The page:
Task Force 4: Appropriate Clinical Care and Issues of “Self-Referral”
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“Professionalism is the basis of medicine's contract with society. It demands placing the interests of patients above those of the physician, setting and maintaining standards of competence and integrity, and providing expert advice to society on matters of health.... Essential to this contract is public trust in physicians, which depends on the integrity of both individual physicians and the whole profession” (1). Cardiovascular specialists support the fundamental principles of primacy of patient welfare, patient autonomy, and the promotion of social justice.
For the purposes of this document, “self-referral” occurs when a physician recommends a patient intervention from which the physician may benefit personally. Such recommendations usually facilitate the provision of efficient, effective, and high-quality care, but may also afford the potential for abuse. As former JACC Editor-in-Chief William Parmley stated so clearly: “At issue is the question of intent; if the intent is to provide excellent medical care, the practice is laudable. If the intent is to subjugate medical decision-making, then the practice is unethical” (2). Those few physicians who are publicized for violating our trust do not reflect the rank and file of cardiovascular specialists.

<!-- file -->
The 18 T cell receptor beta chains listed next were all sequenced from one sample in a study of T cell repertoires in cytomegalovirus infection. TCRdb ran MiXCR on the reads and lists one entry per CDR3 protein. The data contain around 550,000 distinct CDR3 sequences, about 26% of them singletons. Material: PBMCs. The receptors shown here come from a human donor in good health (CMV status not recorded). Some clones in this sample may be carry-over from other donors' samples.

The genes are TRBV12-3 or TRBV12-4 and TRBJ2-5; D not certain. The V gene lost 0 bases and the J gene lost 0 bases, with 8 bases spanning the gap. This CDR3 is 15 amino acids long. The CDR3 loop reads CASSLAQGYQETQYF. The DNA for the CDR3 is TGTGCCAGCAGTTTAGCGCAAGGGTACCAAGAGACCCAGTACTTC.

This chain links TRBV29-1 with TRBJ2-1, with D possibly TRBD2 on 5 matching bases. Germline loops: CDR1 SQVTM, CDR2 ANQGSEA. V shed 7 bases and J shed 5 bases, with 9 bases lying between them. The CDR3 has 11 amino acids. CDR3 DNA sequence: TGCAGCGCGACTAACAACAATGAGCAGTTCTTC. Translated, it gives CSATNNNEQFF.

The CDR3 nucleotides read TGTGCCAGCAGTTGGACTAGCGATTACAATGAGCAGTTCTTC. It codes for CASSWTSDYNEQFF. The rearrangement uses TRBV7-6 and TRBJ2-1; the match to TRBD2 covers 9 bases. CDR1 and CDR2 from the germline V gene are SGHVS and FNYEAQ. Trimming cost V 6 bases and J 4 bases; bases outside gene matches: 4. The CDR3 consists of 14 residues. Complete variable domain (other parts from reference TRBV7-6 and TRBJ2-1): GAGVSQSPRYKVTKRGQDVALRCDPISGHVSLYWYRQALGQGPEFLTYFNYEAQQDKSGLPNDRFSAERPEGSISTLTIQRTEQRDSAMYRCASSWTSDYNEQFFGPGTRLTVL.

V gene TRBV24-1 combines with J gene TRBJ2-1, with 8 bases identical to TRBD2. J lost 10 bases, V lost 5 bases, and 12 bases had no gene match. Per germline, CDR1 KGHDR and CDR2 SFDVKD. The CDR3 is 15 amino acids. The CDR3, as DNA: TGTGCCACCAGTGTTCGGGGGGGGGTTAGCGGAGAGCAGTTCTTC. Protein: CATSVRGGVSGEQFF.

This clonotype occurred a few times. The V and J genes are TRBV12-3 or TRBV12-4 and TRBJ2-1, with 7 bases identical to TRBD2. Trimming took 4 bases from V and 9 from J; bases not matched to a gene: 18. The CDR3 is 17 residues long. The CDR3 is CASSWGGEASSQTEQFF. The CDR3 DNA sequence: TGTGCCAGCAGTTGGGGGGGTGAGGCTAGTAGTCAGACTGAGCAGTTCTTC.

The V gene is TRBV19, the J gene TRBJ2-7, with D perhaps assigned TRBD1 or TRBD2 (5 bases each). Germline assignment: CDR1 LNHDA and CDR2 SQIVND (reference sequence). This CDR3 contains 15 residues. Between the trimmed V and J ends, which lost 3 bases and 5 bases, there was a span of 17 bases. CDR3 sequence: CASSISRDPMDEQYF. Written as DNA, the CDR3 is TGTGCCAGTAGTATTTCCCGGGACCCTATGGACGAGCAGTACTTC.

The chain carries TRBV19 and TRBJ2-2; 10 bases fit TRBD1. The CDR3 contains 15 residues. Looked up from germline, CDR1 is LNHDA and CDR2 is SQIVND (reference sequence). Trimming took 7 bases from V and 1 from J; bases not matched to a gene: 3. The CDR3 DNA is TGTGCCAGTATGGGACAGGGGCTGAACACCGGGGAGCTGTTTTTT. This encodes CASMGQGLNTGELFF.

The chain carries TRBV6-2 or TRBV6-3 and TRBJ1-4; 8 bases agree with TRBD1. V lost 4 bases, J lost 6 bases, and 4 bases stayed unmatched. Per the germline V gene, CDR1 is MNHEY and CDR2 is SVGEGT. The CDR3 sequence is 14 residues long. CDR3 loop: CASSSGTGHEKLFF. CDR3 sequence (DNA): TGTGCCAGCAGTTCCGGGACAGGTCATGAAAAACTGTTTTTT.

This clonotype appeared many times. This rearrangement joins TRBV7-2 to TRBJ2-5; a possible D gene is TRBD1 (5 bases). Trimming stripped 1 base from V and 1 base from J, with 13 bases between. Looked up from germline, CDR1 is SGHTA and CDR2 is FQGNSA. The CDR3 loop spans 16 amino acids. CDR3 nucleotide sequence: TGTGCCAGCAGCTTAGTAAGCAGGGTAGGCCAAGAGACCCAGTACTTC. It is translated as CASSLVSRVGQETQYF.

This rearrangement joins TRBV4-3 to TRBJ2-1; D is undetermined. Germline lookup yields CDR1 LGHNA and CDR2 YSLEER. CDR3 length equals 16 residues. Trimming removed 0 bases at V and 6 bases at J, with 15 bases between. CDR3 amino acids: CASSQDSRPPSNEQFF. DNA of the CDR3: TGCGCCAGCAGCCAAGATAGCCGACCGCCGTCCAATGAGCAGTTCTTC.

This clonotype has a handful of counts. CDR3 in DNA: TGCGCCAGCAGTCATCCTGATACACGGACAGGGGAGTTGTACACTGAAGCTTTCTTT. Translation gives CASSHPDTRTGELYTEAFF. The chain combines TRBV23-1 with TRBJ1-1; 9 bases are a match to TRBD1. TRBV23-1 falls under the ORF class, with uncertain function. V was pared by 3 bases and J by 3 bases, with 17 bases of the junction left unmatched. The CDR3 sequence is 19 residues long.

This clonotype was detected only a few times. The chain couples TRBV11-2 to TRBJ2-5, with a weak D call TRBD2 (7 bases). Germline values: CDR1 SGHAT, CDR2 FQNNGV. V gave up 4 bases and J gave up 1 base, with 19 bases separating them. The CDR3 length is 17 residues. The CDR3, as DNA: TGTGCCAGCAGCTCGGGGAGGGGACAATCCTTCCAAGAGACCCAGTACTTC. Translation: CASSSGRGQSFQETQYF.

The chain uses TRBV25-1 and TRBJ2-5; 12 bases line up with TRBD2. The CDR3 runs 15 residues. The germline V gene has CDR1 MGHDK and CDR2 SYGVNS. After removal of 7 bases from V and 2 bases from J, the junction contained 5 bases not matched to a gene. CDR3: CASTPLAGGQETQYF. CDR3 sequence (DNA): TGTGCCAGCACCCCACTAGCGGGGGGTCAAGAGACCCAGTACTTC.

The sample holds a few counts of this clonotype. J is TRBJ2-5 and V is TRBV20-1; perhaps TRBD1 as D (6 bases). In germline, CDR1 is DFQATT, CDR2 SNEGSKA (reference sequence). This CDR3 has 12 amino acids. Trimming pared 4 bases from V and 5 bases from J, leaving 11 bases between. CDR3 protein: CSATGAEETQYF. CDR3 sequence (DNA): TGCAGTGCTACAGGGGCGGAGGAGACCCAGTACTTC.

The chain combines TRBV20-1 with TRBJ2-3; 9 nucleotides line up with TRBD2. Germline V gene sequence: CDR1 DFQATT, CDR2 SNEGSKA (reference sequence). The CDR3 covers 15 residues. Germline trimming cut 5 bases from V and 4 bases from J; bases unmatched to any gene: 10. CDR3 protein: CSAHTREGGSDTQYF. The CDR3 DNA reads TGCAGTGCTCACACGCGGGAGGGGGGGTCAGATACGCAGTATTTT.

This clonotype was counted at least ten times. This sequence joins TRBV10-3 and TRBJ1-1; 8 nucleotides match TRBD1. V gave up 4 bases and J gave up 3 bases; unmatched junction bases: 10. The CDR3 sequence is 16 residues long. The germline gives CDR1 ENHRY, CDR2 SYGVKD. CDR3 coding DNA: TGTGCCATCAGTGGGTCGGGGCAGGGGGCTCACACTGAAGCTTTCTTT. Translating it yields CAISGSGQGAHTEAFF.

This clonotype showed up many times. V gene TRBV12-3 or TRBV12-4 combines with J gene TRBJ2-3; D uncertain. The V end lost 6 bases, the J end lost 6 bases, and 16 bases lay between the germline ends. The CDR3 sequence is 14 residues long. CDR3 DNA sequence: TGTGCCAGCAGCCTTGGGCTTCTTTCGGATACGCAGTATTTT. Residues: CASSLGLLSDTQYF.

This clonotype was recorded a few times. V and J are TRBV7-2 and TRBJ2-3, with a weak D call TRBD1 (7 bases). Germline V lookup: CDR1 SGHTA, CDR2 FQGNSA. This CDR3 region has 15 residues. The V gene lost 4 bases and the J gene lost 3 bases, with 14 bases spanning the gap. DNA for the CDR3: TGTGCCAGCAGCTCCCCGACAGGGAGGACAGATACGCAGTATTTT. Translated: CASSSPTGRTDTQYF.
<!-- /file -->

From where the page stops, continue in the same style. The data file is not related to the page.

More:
The cardiovascular specialist's primary duty is to the patient. His or her role is to promote patient welfare in an increasingly complex health care environment, one that has been made even more complex by the anti-kickback statutes and Stark laws (see the following sections). Having entered into a physician-patient relationship, physicians must counsel their patients regardless of individual financial or medical care delivery system considerations or other factors, such as socio-economic status, race, gender, or sexual orientation (3). The physician's clinical judgment must not be influenced by financial incentives from a fee-for-service system or disincentives from a capitated care system. Recommendations should be made based only on medical merit (4,5). Physicians must …